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From Yoshiki Hayashi <yosh...@xemacs.org>
Subject Re: APR pool maintains too much free list
Date Tue, 29 Jan 2002 03:44:49 GMT
"Ryan Bloom" <rbb@covalent.net> writes:

> This is the point of pools.  The idea is that you should hit a steady
> state quickly.  Basically, one request goes through, and it allocates
> all of the memory out of pools.  The next time that same request is
> sent, it should use the same amount of memory.  For all other requests,
> it should either use a little more or a little less memory, but at some
> point you will get a request that uses more memory than any other
> request, and that is how large your pool will be forever, which means
> that you will no longer allocate memory.
> If your pools are growing too large, then you most likely need to split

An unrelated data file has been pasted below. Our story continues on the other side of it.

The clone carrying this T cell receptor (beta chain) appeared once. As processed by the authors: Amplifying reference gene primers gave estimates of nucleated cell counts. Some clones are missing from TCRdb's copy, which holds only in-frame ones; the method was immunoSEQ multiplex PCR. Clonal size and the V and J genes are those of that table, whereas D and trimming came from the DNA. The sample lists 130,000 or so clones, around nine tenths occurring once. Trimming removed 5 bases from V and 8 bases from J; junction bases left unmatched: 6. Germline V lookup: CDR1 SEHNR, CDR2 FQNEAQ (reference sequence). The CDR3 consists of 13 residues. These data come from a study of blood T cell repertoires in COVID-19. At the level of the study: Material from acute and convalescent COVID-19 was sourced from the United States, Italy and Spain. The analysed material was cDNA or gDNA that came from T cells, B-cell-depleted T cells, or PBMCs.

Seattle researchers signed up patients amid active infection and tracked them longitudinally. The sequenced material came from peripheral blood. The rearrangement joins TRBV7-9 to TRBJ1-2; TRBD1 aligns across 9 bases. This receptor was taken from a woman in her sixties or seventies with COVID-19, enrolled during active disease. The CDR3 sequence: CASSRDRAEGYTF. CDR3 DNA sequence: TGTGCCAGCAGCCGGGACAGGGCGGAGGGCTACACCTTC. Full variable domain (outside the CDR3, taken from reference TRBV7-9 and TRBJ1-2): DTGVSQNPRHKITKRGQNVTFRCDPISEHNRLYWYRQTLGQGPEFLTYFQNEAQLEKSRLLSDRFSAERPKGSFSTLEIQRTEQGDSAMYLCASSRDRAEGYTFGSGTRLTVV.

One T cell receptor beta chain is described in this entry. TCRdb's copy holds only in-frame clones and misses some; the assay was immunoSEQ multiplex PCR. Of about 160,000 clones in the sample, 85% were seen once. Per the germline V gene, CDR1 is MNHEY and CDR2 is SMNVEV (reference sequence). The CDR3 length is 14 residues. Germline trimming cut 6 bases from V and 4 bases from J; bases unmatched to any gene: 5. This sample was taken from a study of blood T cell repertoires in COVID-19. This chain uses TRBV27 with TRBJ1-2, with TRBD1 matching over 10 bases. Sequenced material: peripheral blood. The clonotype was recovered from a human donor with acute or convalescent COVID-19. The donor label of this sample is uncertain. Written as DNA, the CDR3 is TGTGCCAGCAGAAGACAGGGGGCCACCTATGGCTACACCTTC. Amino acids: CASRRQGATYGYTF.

> the allocation into multiple sub-pools, so that the memory is returned
> and can be used by later operations.

I guess I wasn't clear enough.  The point is, even if I
split allocation into subpools and destroy it, the memory
consumption grows steadily.  If you run my test program,
you'll see how it's process grows monotonously.

If the pool policy is to cache all allocated memory chunks
and reuse them, it should stabilize at some point as you
say.  However, it doesn't and I guess there's some bug or
problem in the code.

I know you guys are all busy, but could you spare some
moment to actually experiment with my test code?
You just need to save it and run
gcc `apr-config --cflags` `apr-config --libs` test.c `apr-config --ldflags` -lapr
to compile it.  ./a.out DIRNAME and see how the process size
grows with top or whatever tools you like.  The best
directory to see the symptom is a direcotry with many
shallow subdirectories.  Probably apr source directory is OK
to observe it.

Yoshiki Hayashi

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